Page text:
Overall, research and development expenses relating to a pharmaceutical drug amount to the billions. For example, it was reported that AstraZeneca spent upwards on average of $11 billion per drug for research and developmental purposes.[9] The average of $11 billion only comprises the "discovery" costs, pre-clinical and clinical trial costs, and other expenses.[citation needed] With the addition of "failed drug" costs, the $11 billion easily amounts to over $20 billion in expenses.[citation needed] Therefore, an appropriate figure like $60 billion would be approximate sales figure that a pharmaceutical company like AstraZeneca would aim to generate to cover these costs and make a profit at the same time.[citation needed]

Total research and development costs provide pharmaceutical companies a ballpark estimation of total expenses. This is important in setting projected profit goals for a particular drug and thus, is one of the most necessary steps pharmaceutical companies take in pricing a particular drug.[citation needed]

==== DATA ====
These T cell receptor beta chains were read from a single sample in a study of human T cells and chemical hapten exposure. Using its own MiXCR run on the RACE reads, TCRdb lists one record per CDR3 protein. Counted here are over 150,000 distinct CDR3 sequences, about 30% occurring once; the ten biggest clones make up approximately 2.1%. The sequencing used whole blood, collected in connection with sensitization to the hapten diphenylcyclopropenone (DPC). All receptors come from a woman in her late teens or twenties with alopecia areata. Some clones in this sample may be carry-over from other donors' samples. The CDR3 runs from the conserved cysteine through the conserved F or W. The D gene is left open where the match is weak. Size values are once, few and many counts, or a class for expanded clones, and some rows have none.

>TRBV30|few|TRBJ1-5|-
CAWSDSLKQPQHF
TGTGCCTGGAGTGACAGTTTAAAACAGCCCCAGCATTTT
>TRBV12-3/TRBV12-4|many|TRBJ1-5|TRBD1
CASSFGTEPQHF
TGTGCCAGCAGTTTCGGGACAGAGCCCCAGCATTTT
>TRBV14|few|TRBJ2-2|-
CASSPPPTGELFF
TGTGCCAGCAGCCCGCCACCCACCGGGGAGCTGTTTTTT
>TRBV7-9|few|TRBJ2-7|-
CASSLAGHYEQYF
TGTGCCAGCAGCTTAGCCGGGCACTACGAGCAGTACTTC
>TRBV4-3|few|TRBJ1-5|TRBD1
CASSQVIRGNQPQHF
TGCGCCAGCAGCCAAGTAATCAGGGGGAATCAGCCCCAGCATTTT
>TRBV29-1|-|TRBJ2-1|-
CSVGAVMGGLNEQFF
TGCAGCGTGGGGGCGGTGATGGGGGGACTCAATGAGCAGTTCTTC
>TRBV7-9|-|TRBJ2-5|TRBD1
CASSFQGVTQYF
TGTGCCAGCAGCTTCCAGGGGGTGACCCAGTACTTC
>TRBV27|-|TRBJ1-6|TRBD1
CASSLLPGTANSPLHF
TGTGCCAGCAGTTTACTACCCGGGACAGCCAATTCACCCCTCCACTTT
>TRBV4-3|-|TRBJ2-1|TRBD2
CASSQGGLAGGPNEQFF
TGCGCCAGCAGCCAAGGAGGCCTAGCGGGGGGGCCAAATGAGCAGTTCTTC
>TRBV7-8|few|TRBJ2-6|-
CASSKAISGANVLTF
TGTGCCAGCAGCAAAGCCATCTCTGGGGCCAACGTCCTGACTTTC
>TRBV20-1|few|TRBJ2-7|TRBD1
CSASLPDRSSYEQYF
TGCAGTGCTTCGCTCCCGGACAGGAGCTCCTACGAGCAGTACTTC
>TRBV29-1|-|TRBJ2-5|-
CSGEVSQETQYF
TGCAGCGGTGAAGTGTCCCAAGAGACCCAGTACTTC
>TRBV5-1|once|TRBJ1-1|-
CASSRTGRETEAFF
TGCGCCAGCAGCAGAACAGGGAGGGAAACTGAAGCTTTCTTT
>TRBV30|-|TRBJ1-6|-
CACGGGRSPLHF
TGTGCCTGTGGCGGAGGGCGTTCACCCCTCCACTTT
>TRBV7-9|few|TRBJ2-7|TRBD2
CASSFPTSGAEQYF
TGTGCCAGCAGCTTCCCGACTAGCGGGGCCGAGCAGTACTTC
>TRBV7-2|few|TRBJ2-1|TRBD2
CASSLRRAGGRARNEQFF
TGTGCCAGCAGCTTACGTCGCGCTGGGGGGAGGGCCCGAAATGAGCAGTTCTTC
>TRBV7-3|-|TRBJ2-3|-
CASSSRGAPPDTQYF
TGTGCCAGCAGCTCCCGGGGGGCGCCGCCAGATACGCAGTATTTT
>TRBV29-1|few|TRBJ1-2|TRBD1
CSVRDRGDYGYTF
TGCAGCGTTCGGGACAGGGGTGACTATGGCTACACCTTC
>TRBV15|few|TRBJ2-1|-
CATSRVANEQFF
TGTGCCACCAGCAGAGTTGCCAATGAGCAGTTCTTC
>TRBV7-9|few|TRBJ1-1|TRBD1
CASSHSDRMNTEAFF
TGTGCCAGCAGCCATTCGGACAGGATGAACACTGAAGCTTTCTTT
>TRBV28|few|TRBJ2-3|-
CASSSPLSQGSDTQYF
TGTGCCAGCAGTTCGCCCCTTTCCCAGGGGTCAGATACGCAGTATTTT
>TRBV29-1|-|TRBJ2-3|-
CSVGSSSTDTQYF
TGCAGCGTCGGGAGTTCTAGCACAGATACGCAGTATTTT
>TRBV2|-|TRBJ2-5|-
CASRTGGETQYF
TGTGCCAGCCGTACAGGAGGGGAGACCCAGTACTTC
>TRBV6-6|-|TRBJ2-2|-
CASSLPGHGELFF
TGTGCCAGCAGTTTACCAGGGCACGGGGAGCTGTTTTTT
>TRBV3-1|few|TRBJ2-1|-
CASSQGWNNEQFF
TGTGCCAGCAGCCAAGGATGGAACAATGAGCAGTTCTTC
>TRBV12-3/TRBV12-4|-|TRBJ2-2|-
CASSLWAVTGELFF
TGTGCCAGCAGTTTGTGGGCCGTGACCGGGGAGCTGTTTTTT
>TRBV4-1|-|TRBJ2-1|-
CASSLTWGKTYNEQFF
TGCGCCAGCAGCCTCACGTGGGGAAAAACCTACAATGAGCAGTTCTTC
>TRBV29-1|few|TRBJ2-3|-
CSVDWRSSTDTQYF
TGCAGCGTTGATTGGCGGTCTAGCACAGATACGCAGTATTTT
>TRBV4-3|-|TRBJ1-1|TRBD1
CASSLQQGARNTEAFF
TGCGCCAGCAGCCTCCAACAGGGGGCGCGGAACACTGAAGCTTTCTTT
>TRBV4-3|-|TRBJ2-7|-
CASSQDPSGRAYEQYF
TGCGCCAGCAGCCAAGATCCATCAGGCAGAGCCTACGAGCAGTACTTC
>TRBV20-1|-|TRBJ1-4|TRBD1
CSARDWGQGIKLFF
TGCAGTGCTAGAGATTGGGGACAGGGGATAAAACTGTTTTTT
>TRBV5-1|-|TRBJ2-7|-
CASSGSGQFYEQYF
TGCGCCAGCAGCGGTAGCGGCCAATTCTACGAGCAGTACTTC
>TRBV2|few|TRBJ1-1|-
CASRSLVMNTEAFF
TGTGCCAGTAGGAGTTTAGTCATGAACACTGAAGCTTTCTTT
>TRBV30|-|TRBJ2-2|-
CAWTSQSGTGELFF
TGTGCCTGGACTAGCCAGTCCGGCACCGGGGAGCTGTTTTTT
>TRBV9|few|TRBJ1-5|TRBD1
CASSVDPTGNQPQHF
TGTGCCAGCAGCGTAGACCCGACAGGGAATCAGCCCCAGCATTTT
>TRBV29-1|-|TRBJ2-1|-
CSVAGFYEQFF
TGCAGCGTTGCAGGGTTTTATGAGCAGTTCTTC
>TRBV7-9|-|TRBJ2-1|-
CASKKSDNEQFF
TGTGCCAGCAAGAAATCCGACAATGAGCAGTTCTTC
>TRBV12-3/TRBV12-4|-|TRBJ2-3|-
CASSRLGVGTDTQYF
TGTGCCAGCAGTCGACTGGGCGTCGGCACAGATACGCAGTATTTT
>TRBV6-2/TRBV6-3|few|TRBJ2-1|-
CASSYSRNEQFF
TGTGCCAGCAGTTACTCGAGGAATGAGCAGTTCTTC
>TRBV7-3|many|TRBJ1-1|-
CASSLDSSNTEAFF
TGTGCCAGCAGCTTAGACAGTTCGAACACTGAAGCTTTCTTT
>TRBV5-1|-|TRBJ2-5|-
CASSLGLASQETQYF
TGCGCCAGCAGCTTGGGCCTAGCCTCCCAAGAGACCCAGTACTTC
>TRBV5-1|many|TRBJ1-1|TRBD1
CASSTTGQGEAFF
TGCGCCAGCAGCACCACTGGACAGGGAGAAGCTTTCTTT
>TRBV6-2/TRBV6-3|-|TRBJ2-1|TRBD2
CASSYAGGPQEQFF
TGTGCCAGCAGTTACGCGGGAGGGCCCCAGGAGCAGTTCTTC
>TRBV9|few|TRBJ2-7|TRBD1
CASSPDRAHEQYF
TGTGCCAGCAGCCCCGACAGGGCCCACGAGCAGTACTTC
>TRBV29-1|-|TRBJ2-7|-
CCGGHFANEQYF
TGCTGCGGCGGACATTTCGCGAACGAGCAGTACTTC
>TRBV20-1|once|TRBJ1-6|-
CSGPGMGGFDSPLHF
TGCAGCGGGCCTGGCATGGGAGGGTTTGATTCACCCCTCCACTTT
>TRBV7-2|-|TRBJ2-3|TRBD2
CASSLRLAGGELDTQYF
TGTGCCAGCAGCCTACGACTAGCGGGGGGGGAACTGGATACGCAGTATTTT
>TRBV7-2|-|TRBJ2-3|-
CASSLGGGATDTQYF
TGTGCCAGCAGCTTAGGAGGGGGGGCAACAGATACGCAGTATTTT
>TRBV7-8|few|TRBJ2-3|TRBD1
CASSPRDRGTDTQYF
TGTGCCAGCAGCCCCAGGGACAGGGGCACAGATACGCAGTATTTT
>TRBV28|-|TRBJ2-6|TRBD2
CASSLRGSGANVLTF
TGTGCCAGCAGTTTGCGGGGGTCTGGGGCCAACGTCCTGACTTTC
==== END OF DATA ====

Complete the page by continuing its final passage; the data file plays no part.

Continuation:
Patients and doctors can also have some input in pricing, though indirectly. Customers in the United States have been protesting the high prices for recent "miracle" drugs like Daraprim and Harvoni, both of which attempt to cure or treat major diseases (HIV/AIDS and hepatitis C).[11] Public outcry has worked in many cases to control and even decide the pricing for some drugs. For example, there was severe backlash over Daraprim, a drug that treats toxoplasmosis.[12] Turing Pharmaceuticals under the leadership of Martin Shkreli raised the price of the drug 5,500% from $13.50 to $750 per pill.[12] After denouncement from 2016 presidential candidates Hillary Clinton and Bernie Sanders, Turing Pharmaceuticals decided to reduce the price.[12]